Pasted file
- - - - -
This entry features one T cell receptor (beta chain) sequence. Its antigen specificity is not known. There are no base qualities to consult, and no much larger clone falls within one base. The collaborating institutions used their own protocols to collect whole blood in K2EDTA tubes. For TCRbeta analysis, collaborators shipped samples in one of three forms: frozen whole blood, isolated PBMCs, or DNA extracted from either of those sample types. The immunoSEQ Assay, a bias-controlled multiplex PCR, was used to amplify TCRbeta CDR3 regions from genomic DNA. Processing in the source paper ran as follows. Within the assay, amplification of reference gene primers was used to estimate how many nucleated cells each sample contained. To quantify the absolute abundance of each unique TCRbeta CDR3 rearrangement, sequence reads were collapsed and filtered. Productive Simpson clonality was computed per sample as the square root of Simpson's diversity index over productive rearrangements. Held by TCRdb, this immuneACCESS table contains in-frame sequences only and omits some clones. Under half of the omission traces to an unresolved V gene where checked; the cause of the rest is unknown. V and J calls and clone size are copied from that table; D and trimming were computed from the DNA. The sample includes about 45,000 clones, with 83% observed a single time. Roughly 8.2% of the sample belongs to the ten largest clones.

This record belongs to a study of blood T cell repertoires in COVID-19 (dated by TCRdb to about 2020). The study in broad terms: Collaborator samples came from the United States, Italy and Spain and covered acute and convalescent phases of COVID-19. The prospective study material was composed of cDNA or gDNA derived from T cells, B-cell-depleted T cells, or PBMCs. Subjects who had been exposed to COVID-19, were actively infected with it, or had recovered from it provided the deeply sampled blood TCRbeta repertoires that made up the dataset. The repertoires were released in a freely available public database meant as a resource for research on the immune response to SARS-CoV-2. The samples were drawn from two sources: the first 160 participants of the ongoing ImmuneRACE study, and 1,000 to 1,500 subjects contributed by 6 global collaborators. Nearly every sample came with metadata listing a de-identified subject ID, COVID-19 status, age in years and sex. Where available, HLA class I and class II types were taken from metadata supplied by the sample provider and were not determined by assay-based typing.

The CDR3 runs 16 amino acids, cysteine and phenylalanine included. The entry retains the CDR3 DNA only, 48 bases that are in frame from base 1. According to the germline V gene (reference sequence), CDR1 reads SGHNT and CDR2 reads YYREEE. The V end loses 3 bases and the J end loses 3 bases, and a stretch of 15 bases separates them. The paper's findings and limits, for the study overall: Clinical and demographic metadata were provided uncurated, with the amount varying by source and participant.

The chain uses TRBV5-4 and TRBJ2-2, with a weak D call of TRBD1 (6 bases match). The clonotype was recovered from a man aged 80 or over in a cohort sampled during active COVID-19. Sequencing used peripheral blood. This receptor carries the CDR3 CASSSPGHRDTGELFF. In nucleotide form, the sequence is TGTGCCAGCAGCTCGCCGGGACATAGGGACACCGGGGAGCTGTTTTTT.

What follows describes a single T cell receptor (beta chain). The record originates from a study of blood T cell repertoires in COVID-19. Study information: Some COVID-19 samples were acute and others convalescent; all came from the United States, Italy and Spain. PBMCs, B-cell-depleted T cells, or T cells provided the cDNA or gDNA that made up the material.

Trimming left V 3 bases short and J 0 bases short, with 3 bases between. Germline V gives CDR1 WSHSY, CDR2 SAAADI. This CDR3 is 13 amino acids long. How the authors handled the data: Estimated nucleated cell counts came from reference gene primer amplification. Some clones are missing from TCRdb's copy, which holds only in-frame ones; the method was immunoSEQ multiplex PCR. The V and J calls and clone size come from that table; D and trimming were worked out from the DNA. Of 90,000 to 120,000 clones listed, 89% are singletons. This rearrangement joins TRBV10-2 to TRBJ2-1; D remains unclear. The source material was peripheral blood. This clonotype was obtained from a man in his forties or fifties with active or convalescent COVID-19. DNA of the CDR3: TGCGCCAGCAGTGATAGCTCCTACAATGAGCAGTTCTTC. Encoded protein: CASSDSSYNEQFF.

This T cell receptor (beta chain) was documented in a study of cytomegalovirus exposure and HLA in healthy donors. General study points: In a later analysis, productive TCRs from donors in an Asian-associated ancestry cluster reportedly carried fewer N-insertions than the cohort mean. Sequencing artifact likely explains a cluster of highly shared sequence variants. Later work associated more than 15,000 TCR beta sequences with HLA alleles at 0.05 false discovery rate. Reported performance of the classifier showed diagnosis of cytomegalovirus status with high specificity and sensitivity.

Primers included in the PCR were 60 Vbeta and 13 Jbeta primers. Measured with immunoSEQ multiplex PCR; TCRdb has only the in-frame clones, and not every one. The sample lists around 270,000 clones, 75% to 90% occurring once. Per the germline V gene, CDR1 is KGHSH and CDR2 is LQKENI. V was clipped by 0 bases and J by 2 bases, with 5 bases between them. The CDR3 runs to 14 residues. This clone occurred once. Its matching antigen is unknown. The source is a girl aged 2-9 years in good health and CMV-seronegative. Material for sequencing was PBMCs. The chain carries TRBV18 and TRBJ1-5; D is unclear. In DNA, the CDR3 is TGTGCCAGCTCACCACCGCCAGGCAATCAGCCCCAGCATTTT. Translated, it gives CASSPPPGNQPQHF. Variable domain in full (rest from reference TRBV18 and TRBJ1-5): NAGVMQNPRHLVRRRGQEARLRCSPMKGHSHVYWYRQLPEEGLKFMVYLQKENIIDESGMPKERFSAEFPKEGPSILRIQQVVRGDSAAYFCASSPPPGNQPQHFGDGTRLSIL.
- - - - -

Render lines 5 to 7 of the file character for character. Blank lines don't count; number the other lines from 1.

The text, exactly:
What follows describes a single T cell receptor (beta chain). The record originates from a study of blood T cell repertoires in COVID-19. Study information: Some COVID-19 samples were acute and others convalescent; all came from the United States, Italy and Spain. PBMCs, B-cell-depleted T cells, or T cells provided the cDNA or gDNA that made up the material.

Trimming left V 3 bases short and J 0 bases short, with 3 bases between. Germline V gives CDR1 WSHSY, CDR2 SAAADI. This CDR3 is 13 amino acids long. How the authors handled the data: Estimated nucleated cell counts came from reference gene primer amplification. Some clones are missing from TCRdb's copy, which holds only in-frame ones; the method was immunoSEQ multiplex PCR. The V and J calls and clone size come from that table; D and trimming were worked out from the DNA. Of 90,000 to 120,000 clones listed, 89% are singletons. This rearrangement joins TRBV10-2 to TRBJ2-1; D remains unclear. The source material was peripheral blood. This clonotype was obtained from a man in his forties or fifties with active or convalescent COVID-19. DNA of the CDR3: TGCGCCAGCAGTGATAGCTCCTACAATGAGCAGTTCTTC. Encoded protein: CASSDSSYNEQFF.

This T cell receptor (beta chain) was documented in a study of cytomegalovirus exposure and HLA in healthy donors. General study points: In a later analysis, productive TCRs from donors in an Asian-associated ancestry cluster reportedly carried fewer N-insertions than the cohort mean. Sequencing artifact likely explains a cluster of highly shared sequence variants. Later work associated more than 15,000 TCR beta sequences with HLA alleles at 0.05 false discovery rate. Reported performance of the classifier showed diagnosis of cytomegalovirus status with high specificity and sensitivity.